As we interact with teens in our work or personal lives each of us can act on President Obama’s call to stand against teen dating violence by: How Do I Get Help?If you know of a teen or parent that could benefit from speaking to a caring, well-trained peer advocate, please connect them with the National Dating Abuse Helpline, a project of the National Domestic Violence Hotline, at 1-866-331-9474 (TTY: 1-866-331-8453), by texting "loveis" to 77054, or through live chat at For more information, please visit the Department of Justice, Office on Violence Women.
Tip: when at all possible allow teens to plan and carry out events.
Submit a request for a Proclamation to your local elected officials.
Girls are more likely to report committing less serious forms of IPV, including as a means of self-defense, whereas boys are more likely to report committing more severe acts of IPV, including threats, physical violence and controlling a partner.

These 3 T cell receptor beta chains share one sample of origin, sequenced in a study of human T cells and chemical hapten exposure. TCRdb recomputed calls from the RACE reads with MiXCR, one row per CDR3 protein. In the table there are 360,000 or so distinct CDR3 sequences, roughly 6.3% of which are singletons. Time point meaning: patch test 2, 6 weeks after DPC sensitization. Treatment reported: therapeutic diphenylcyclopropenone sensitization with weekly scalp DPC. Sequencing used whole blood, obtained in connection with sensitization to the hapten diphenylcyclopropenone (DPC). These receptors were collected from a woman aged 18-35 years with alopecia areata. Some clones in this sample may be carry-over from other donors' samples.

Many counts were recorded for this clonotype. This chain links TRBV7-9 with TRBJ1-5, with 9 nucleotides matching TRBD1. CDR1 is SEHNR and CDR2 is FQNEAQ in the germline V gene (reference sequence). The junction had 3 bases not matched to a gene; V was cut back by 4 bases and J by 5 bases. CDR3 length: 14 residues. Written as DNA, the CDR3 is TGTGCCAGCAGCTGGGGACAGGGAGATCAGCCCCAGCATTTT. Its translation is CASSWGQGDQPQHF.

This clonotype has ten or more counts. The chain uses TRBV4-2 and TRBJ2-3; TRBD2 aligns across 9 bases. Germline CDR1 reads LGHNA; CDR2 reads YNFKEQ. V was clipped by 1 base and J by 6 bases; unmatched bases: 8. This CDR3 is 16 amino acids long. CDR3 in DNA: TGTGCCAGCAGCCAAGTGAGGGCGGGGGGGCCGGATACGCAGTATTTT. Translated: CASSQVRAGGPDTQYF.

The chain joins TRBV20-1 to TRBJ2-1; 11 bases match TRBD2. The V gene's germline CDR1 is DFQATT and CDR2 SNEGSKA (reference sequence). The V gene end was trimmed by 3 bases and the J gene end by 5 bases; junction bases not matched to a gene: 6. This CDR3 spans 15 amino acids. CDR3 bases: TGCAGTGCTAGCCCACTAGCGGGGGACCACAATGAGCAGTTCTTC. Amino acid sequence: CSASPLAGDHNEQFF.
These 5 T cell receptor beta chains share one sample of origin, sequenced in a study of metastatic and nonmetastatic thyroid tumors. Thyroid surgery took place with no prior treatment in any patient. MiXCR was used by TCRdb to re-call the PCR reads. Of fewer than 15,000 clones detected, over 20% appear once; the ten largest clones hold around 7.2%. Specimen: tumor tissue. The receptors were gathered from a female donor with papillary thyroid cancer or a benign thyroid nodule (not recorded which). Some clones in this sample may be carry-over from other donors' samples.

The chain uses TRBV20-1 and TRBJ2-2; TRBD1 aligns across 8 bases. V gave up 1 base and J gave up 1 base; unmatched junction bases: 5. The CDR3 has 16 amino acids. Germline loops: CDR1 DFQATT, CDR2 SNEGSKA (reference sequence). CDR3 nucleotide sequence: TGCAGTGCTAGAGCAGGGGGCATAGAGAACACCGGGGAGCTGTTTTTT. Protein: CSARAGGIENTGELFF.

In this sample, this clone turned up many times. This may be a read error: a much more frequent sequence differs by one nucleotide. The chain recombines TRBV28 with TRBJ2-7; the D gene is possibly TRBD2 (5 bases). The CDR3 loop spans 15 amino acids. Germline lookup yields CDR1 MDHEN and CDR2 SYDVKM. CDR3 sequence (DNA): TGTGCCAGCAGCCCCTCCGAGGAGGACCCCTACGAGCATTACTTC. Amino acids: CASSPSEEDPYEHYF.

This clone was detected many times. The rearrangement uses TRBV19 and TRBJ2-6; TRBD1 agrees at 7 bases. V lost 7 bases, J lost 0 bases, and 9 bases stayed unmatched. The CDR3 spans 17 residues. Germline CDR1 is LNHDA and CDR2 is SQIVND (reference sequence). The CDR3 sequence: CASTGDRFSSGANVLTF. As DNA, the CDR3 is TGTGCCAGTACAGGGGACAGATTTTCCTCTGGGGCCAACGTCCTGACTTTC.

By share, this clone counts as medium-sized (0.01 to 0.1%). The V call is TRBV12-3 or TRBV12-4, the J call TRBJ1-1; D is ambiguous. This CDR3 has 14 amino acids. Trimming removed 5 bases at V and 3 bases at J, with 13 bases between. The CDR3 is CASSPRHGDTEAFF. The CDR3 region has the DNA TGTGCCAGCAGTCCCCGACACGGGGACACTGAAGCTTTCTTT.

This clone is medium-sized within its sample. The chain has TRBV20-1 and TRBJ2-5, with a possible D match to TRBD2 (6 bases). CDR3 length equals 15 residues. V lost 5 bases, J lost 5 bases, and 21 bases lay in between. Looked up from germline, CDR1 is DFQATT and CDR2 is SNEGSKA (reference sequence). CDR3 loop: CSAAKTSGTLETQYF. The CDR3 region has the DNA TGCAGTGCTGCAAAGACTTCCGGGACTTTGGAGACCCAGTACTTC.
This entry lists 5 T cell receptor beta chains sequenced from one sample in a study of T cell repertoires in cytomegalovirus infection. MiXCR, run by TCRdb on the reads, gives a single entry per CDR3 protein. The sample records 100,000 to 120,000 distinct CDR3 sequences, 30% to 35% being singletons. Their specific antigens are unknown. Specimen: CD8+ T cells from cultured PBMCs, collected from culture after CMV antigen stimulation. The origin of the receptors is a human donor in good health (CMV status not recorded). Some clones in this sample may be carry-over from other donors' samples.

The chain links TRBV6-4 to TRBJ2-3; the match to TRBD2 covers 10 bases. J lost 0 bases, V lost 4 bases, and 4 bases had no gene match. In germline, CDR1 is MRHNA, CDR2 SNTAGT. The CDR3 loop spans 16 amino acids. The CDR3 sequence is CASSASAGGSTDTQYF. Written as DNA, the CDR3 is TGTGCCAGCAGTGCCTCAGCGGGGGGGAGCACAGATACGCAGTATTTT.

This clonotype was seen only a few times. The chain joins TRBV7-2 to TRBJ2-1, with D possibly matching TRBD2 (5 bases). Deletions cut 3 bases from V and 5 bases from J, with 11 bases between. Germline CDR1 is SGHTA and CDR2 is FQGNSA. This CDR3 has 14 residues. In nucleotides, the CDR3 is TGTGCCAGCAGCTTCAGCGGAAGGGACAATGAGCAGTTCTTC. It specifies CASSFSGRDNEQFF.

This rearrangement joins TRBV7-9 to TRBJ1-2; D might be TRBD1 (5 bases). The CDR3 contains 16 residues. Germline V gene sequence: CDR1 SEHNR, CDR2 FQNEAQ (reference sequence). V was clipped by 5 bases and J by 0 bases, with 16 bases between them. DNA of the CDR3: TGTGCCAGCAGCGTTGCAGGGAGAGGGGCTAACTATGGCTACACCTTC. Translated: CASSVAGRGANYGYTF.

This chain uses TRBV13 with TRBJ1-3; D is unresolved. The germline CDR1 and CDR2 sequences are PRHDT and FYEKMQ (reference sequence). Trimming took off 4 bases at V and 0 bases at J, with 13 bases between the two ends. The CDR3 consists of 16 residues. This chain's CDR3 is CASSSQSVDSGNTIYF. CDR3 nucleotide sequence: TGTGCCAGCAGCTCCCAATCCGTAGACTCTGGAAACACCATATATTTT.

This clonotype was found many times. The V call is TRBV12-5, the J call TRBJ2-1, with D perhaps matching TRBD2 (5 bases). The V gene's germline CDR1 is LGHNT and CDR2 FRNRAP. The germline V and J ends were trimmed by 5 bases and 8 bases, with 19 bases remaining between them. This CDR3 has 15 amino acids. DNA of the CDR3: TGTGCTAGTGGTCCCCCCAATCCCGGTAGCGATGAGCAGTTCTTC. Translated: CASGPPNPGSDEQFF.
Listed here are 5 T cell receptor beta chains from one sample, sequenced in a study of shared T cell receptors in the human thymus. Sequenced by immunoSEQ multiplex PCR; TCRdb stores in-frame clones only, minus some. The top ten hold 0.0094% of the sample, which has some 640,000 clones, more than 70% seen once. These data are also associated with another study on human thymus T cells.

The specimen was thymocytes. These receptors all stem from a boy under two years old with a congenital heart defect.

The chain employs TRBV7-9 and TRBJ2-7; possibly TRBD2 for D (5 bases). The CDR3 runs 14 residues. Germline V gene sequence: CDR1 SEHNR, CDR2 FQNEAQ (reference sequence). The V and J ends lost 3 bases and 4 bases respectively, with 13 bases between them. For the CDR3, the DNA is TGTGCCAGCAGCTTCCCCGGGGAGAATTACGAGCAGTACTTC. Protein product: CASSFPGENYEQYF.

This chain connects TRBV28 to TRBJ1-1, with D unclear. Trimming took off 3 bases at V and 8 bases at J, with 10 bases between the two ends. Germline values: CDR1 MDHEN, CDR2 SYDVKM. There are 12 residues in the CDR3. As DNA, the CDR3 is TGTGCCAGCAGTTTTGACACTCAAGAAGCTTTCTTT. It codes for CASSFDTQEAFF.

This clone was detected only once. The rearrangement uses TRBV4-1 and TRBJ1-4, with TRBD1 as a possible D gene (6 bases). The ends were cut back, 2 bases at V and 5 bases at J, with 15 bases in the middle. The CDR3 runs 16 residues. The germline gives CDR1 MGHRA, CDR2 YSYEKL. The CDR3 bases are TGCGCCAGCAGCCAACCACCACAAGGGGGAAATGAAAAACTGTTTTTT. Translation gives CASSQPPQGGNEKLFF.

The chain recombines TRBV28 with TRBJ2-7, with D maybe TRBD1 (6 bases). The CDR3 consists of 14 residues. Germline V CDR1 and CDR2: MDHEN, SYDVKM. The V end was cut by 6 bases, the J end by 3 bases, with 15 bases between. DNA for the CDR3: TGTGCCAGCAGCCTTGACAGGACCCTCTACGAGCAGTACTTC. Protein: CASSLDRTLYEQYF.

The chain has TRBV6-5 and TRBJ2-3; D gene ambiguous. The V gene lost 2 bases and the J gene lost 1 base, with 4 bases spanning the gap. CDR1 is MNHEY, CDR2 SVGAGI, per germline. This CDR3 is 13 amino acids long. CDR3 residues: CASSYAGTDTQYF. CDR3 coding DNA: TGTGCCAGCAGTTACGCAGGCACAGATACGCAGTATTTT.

Other research indicates that boys who have been abused in childhood by a family member are more prone to IPV perpetration, while girls who have been abused in childhood by a family member are prone to lack empathy and self-efficacy; but the risks for the likelihood of IPV perpetration and victimization among adolescents vary and are not well understood.
The research has mainly focused on Caucasian youth, and there are yet no studies which focus specifically on IPV in adolescent same-sex romantic relationships.